My Taste in Men


faye_icon.gif peyton_icon.gif

Scene Title My Taste in Men
Synopsis Faye's seems questionable when newfound daughter tells her biological mother what the man can do, and why his name has been connected to hers.
Date March 16, 2010

Upper West Side: Peyton's Apartment

After returning from the funeral to her empty apartment, the worries she had before she left augmented by seeing Peter Petrelli ill, Peyton pulls off the brightly colored attire, unravelling first bright yellow coat and then fuchsia dress and boots, until nothing but drab human flesh remains — a butterfly taking off its colorful wings. It feels that way, for the colors were to celebrate Wendy's life, and now she has returned to her own, one that seems devoid of color in the long extended winter that Manhattan faces. She heads into the shower, turning it hot and then hotter, stepping into the almost searing heat which pinks her body. The better to kill any of the virus she might have come in contact with.

Peyton held back the tears, or most of them, when Cardinal told her a "monster" — Winslow's words, not Card's — was her father, but in the shower she lets them fall. After the cry, wrapped in her fleecy robe, she pads out to her living room, sinking into her favorite chair and staring straight ahead at nothing — it might look, except for her normal pupils, like she is using her power — to one who knows her usual stance when she does so — but instead she is recalling the conversation. She chews her lower lip a moment, debating. She hates to bother her mother, or worry her, but if there's any chance of danger… Faye needs to know.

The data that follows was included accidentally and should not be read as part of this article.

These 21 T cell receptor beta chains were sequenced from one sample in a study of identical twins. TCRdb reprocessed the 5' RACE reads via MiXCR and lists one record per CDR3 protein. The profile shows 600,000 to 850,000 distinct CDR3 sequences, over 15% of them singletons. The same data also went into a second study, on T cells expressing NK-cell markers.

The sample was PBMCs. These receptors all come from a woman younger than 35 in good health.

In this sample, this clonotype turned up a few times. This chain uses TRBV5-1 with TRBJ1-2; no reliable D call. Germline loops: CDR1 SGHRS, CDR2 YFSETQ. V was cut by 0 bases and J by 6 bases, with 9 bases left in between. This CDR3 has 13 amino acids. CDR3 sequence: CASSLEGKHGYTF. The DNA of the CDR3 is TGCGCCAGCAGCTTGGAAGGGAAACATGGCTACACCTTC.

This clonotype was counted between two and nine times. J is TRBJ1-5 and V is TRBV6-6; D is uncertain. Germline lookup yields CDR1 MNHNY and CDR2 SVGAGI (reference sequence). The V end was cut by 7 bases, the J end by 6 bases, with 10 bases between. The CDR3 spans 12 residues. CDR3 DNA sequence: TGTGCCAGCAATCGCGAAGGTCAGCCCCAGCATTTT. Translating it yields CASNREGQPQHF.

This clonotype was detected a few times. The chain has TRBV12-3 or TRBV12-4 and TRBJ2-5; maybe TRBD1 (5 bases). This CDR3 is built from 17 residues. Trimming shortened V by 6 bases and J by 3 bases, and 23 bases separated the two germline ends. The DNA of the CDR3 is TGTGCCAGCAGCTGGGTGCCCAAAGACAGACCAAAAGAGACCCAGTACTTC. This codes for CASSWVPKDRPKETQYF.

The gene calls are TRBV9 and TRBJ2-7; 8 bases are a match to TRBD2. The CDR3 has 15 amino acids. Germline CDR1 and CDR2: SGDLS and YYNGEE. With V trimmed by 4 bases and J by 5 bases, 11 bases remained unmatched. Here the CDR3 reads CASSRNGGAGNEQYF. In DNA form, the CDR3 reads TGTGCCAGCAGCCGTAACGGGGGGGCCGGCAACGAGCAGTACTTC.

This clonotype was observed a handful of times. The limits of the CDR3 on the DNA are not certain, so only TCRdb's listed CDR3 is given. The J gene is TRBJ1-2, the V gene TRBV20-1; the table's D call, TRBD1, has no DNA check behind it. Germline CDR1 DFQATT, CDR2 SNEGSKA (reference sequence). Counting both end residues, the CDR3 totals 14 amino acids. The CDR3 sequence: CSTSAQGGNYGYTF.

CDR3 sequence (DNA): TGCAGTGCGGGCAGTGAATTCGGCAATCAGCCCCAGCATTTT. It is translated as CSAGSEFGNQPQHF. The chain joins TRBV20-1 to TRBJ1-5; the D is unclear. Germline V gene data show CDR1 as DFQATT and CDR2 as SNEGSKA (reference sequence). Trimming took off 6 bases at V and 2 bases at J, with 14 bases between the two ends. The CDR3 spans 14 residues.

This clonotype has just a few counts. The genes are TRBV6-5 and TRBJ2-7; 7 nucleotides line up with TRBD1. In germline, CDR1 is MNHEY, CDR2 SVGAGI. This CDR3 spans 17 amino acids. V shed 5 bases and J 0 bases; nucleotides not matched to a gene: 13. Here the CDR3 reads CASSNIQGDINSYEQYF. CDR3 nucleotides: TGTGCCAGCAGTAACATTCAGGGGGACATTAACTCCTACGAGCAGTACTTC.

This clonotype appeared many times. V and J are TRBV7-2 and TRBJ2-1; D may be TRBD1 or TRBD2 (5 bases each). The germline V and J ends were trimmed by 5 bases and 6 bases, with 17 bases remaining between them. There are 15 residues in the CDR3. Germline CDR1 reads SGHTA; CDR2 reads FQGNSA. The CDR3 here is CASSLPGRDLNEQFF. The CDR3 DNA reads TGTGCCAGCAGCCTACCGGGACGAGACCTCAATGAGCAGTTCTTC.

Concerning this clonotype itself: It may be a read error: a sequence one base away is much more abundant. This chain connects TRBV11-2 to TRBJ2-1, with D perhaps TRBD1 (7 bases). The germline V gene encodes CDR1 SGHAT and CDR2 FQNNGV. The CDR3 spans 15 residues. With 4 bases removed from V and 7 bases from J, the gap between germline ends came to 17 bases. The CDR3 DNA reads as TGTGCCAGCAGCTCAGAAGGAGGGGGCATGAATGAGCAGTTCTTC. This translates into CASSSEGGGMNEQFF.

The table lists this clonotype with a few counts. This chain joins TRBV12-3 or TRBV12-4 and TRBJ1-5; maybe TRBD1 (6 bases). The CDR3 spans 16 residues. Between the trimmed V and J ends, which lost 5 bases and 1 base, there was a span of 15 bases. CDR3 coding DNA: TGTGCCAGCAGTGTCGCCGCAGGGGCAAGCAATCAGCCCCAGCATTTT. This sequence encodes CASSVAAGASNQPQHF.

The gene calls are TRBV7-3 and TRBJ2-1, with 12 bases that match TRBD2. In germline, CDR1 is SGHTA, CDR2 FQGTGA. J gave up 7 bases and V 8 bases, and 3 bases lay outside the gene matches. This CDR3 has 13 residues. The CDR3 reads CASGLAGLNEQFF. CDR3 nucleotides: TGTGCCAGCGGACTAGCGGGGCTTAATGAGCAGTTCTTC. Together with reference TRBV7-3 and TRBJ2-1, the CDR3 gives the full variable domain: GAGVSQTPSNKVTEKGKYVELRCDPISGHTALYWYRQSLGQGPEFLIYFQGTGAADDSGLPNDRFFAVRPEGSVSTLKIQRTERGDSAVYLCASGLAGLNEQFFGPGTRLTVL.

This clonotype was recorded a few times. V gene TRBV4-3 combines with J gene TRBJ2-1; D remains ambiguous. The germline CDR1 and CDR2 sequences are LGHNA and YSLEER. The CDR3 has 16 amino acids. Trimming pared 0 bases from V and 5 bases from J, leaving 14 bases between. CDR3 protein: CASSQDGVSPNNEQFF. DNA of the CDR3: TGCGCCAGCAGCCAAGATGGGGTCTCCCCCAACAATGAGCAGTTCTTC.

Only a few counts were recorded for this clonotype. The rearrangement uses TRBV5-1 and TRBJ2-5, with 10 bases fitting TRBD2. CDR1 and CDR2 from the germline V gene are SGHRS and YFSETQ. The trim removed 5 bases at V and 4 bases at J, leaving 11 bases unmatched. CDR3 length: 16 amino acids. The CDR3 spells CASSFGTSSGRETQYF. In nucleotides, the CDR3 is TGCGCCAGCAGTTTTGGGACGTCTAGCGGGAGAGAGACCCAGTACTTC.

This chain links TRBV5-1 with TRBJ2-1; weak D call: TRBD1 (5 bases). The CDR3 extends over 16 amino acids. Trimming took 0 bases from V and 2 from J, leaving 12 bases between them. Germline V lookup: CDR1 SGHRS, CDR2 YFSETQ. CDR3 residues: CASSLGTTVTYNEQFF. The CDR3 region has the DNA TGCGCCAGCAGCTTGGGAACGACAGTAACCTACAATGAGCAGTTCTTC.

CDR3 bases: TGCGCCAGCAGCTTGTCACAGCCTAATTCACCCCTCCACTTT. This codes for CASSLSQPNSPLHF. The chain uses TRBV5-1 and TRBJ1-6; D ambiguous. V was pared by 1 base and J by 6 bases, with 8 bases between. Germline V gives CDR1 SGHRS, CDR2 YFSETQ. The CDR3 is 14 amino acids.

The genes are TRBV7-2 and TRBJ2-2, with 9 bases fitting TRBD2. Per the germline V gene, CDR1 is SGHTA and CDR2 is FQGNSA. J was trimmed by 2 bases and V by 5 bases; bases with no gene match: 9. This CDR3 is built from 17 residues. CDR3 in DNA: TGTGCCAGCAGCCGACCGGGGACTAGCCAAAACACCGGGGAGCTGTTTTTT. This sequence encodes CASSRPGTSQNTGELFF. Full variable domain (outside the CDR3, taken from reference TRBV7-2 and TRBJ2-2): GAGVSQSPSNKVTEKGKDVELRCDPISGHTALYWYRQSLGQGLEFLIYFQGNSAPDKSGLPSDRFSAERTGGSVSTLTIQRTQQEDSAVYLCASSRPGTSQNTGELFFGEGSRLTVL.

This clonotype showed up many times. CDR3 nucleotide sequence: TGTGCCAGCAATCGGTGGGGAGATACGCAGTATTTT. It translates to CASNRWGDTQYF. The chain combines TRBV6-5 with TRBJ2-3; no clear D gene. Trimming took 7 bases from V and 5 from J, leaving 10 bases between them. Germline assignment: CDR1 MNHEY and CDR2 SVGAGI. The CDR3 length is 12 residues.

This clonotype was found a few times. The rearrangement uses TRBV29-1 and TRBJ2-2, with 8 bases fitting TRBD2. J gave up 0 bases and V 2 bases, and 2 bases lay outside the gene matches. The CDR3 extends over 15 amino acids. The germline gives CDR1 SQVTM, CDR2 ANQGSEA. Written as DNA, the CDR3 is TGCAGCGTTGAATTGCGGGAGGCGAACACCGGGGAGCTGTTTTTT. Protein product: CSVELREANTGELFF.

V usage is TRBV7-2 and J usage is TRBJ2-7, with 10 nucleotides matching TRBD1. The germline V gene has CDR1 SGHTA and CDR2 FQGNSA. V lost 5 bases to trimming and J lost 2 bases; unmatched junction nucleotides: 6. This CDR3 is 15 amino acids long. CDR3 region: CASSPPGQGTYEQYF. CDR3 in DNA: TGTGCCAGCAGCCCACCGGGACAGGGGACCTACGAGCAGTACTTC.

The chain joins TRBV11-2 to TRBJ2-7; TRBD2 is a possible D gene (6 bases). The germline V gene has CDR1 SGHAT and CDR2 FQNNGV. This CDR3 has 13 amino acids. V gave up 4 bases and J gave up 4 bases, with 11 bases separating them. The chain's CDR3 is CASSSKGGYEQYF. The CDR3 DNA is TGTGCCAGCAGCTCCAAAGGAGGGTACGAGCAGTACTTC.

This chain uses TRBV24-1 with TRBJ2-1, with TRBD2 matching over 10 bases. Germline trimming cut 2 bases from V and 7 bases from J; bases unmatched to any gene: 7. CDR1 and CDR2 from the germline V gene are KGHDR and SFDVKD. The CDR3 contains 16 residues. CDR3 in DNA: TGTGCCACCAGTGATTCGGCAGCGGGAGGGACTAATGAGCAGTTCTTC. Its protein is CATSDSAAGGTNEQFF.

Faye? I need you… I'm not in danger. She has no idea if the bond is still there, but Peyton will know in a minute. If not, there's always the telephone.

For a few moments, there's no sound of response, and then a voice busts through the silence. It's distant, almost like a phone call at the lowest volume, with some static. Probably about as good as a telephone right now. It sounds like it might fritz out at any moment. But they'd seen each other enough recently that the bond seems to still be in place, even if the daughter wouldn't have even noticed if it was not…

Are you at home? Faye's telepathic voice asks, seeming to echo in a soft whisper. I can be there in a bit, I'm not needed anywhere at the moment, but I may get a call to be somewhere.

It happens, especially with this weather, and the Evolved attacks that seem to be happening quite often again. They had always happened a little, but they're quickly getting more and more… frequent.

I'll be there as soon as I can, she adds on.

The mental link doesn't vanish, as she goes through motions to get to where her daughter is, but even in a rush, with all the traffic problems, it's still a good half hour before there's a knock on the door. Unfortunately, wearing super suits just to travel more quickly isn't an option. Even for FRONTLINE.

Peyton's taken the time it takes her mother to get to her apartment to get herself ready — while she feels like everything is crumbling around her, she doesn't want to show that weakness to Faye. She has dressed — no plans to go out in this horrible weather, so it's just jeans, fuzzy green socks, and a thick cableknit sweater. Even with the heat on, the apartment is large and has drafty spots. She smiles weakly when she sees Faye at the door. While Peyton put a touch of makeup on and dried her hair, she can't hide the fact she's been crying recently — but surely Faye knows today was the Hunter funeral.

"Hi, come in. Can I get you some coffee or tea or anything?" It's the first time Faye has been to her apartment — Peyton took a few moments to clean up, though it's not like the place is ever messy. It still gets cleaned by maids once a week, even if she did finally let the daily housekeeper go, deciding to be a grown up, a few months back.

"The traffic is terrible," Faye says, removing her heavy snow dusted coat and hanging it up, as she looks into the room, noting how big and spacious and nice it is. Much nicer than anything she'd probably had growning up, so perhaps one of the many reasons why giving her up for adoption probably turned out a little for the better. "Coffee should be good," she adds, eyes settled on her daughter's face.